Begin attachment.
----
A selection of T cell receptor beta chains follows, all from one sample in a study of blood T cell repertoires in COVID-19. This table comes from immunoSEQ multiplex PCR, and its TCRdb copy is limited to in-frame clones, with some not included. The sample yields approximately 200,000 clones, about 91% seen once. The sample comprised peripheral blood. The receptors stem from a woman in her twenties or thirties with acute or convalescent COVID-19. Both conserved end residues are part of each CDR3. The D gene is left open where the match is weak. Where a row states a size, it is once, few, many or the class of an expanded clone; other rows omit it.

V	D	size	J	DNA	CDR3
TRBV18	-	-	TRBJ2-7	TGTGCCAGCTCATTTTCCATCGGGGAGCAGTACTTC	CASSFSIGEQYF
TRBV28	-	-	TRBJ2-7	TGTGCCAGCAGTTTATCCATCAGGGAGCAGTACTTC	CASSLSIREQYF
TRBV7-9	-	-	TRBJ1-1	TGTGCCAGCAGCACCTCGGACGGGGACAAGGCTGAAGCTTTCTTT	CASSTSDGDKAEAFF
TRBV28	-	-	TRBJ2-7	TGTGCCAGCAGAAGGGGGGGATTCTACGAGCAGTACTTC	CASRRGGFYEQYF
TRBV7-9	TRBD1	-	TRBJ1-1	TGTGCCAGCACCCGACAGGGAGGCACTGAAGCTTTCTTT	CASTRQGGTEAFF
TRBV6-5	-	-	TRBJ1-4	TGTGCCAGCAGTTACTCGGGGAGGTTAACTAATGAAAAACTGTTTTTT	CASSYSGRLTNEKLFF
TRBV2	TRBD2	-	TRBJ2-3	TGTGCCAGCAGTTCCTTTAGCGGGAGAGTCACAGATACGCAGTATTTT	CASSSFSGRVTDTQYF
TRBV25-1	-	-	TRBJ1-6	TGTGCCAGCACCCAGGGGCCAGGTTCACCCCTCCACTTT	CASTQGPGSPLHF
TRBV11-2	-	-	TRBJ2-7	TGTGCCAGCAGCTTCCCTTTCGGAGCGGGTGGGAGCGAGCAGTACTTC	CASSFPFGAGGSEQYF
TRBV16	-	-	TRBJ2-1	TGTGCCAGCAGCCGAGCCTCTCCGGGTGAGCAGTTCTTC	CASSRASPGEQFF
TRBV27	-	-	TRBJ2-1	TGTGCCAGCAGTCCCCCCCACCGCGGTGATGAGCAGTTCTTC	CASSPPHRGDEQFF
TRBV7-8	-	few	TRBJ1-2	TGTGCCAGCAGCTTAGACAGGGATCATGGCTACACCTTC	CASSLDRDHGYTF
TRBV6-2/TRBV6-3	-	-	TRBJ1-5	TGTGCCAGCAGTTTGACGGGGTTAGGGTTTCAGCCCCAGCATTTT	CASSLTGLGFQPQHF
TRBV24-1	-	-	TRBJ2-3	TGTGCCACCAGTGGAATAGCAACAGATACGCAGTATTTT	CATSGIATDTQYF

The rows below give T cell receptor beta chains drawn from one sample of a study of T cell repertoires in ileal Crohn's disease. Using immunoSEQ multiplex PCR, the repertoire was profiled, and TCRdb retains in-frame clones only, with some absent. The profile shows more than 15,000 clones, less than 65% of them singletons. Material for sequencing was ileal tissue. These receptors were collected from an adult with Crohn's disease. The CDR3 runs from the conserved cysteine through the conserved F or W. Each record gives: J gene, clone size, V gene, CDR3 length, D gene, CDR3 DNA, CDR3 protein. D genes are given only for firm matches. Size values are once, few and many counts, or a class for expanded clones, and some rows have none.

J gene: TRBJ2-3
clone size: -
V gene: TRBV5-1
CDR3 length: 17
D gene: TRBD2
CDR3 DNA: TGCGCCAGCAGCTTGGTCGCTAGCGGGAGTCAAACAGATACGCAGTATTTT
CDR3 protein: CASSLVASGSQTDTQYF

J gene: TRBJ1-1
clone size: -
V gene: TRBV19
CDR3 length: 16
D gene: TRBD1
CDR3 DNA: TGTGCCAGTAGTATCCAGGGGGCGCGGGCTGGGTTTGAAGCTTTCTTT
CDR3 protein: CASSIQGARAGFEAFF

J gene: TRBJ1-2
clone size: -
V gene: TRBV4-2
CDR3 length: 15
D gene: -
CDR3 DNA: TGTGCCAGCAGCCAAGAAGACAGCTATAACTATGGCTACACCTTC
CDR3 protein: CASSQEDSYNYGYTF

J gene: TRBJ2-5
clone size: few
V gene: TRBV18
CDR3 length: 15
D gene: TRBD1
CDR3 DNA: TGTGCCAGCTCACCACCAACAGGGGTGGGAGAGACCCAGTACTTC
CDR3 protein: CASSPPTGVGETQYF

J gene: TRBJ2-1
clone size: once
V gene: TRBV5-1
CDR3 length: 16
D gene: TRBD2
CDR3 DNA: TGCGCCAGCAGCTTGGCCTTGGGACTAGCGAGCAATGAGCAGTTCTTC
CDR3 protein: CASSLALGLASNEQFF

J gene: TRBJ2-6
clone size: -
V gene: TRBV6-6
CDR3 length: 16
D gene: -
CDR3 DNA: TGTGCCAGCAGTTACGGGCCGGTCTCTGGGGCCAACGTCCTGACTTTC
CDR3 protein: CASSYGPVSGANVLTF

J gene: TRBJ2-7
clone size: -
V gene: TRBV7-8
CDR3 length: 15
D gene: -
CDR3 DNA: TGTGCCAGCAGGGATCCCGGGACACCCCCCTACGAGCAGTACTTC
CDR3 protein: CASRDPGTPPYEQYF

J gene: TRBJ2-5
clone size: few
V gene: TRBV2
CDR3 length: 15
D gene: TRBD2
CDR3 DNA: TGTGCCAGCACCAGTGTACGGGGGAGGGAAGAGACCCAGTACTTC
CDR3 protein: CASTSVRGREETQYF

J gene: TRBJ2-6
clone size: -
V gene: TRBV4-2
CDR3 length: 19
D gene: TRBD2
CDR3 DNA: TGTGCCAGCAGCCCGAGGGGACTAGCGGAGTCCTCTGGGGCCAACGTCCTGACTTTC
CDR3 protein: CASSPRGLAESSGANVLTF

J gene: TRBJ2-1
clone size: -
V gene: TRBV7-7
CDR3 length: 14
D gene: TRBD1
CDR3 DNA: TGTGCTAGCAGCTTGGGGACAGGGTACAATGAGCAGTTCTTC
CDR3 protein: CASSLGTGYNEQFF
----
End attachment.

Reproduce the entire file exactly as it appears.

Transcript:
A selection of T cell receptor beta chains follows, all from one sample in a study of blood T cell repertoires in COVID-19. This table comes from immunoSEQ multiplex PCR, and its TCRdb copy is limited to in-frame clones, with some not included. The sample yields approximately 200,000 clones, about 91% seen once. The sample comprised peripheral blood. The receptors stem from a woman in her twenties or thirties with acute or convalescent COVID-19. Both conserved end residues are part of each CDR3. The D gene is left open where the match is weak. Where a row states a size, it is once, few, many or the class of an expanded clone; other rows omit it.

V	D	size	J	DNA	CDR3
TRBV18	-	-	TRBJ2-7	TGTGCCAGCTCATTTTCCATCGGGGAGCAGTACTTC	CASSFSIGEQYF
TRBV28	-	-	TRBJ2-7	TGTGCCAGCAGTTTATCCATCAGGGAGCAGTACTTC	CASSLSIREQYF
TRBV7-9	-	-	TRBJ1-1	TGTGCCAGCAGCACCTCGGACGGGGACAAGGCTGAAGCTTTCTTT	CASSTSDGDKAEAFF
TRBV28	-	-	TRBJ2-7	TGTGCCAGCAGAAGGGGGGGATTCTACGAGCAGTACTTC	CASRRGGFYEQYF
TRBV7-9	TRBD1	-	TRBJ1-1	TGTGCCAGCACCCGACAGGGAGGCACTGAAGCTTTCTTT	CASTRQGGTEAFF
TRBV6-5	-	-	TRBJ1-4	TGTGCCAGCAGTTACTCGGGGAGGTTAACTAATGAAAAACTGTTTTTT	CASSYSGRLTNEKLFF
TRBV2	TRBD2	-	TRBJ2-3	TGTGCCAGCAGTTCCTTTAGCGGGAGAGTCACAGATACGCAGTATTTT	CASSSFSGRVTDTQYF
TRBV25-1	-	-	TRBJ1-6	TGTGCCAGCACCCAGGGGCCAGGTTCACCCCTCCACTTT	CASTQGPGSPLHF
TRBV11-2	-	-	TRBJ2-7	TGTGCCAGCAGCTTCCCTTTCGGAGCGGGTGGGAGCGAGCAGTACTTC	CASSFPFGAGGSEQYF
TRBV16	-	-	TRBJ2-1	TGTGCCAGCAGCCGAGCCTCTCCGGGTGAGCAGTTCTTC	CASSRASPGEQFF
TRBV27	-	-	TRBJ2-1	TGTGCCAGCAGTCCCCCCCACCGCGGTGATGAGCAGTTCTTC	CASSPPHRGDEQFF
TRBV7-8	-	few	TRBJ1-2	TGTGCCAGCAGCTTAGACAGGGATCATGGCTACACCTTC	CASSLDRDHGYTF
TRBV6-2/TRBV6-3	-	-	TRBJ1-5	TGTGCCAGCAGTTTGACGGGGTTAGGGTTTCAGCCCCAGCATTTT	CASSLTGLGFQPQHF
TRBV24-1	-	-	TRBJ2-3	TGTGCCACCAGTGGAATAGCAACAGATACGCAGTATTTT	CATSGIATDTQYF

The rows below give T cell receptor beta chains drawn from one sample of a study of T cell repertoires in ileal Crohn's disease. Using immunoSEQ multiplex PCR, the repertoire was profiled, and TCRdb retains in-frame clones only, with some absent. The profile shows more than 15,000 clones, less than 65% of them singletons. Material for sequencing was ileal tissue. These receptors were collected from an adult with Crohn's disease. The CDR3 runs from the conserved cysteine through the conserved F or W. Each record gives: J gene, clone size, V gene, CDR3 length, D gene, CDR3 DNA, CDR3 protein. D genes are given only for firm matches. Size values are once, few and many counts, or a class for expanded clones, and some rows have none.

J gene: TRBJ2-3
clone size: -
V gene: TRBV5-1
CDR3 length: 17
D gene: TRBD2
CDR3 DNA: TGCGCCAGCAGCTTGGTCGCTAGCGGGAGTCAAACAGATACGCAGTATTTT
CDR3 protein: CASSLVASGSQTDTQYF

J gene: TRBJ1-1
clone size: -
V gene: TRBV19
CDR3 length: 16
D gene: TRBD1
CDR3 DNA: TGTGCCAGTAGTATCCAGGGGGCGCGGGCTGGGTTTGAAGCTTTCTTT
CDR3 protein: CASSIQGARAGFEAFF

J gene: TRBJ1-2
clone size: -
V gene: TRBV4-2
CDR3 length: 15
D gene: -
CDR3 DNA: TGTGCCAGCAGCCAAGAAGACAGCTATAACTATGGCTACACCTTC
CDR3 protein: CASSQEDSYNYGYTF

J gene: TRBJ2-5
clone size: few
V gene: TRBV18
CDR3 length: 15
D gene: TRBD1
CDR3 DNA: TGTGCCAGCTCACCACCAACAGGGGTGGGAGAGACCCAGTACTTC
CDR3 protein: CASSPPTGVGETQYF

J gene: TRBJ2-1
clone size: once
V gene: TRBV5-1
CDR3 length: 16
D gene: TRBD2
CDR3 DNA: TGCGCCAGCAGCTTGGCCTTGGGACTAGCGAGCAATGAGCAGTTCTTC
CDR3 protein: CASSLALGLASNEQFF

J gene: TRBJ2-6
clone size: -
V gene: TRBV6-6
CDR3 length: 16
D gene: -
CDR3 DNA: TGTGCCAGCAGTTACGGGCCGGTCTCTGGGGCCAACGTCCTGACTTTC
CDR3 protein: CASSYGPVSGANVLTF

J gene: TRBJ2-7
clone size: -
V gene: TRBV7-8
CDR3 length: 15
D gene: -
CDR3 DNA: TGTGCCAGCAGGGATCCCGGGACACCCCCCTACGAGCAGTACTTC
CDR3 protein: CASRDPGTPPYEQYF

J gene: TRBJ2-5
clone size: few
V gene: TRBV2
CDR3 length: 15
D gene: TRBD2
CDR3 DNA: TGTGCCAGCACCAGTGTACGGGGGAGGGAAGAGACCCAGTACTTC
CDR3 protein: CASTSVRGREETQYF

J gene: TRBJ2-6
clone size: -
V gene: TRBV4-2
CDR3 length: 19
D gene: TRBD2
CDR3 DNA: TGTGCCAGCAGCCCGAGGGGACTAGCGGAGTCCTCTGGGGCCAACGTCCTGACTTTC
CDR3 protein: CASSPRGLAESSGANVLTF

J gene: TRBJ2-1
clone size: -
V gene: TRBV7-7
CDR3 length: 14
D gene: TRBD1
CDR3 DNA: TGTGCTAGCAGCTTGGGGACAGGGTACAATGAGCAGTTCTTC
CDR3 protein: CASSLGTGYNEQFF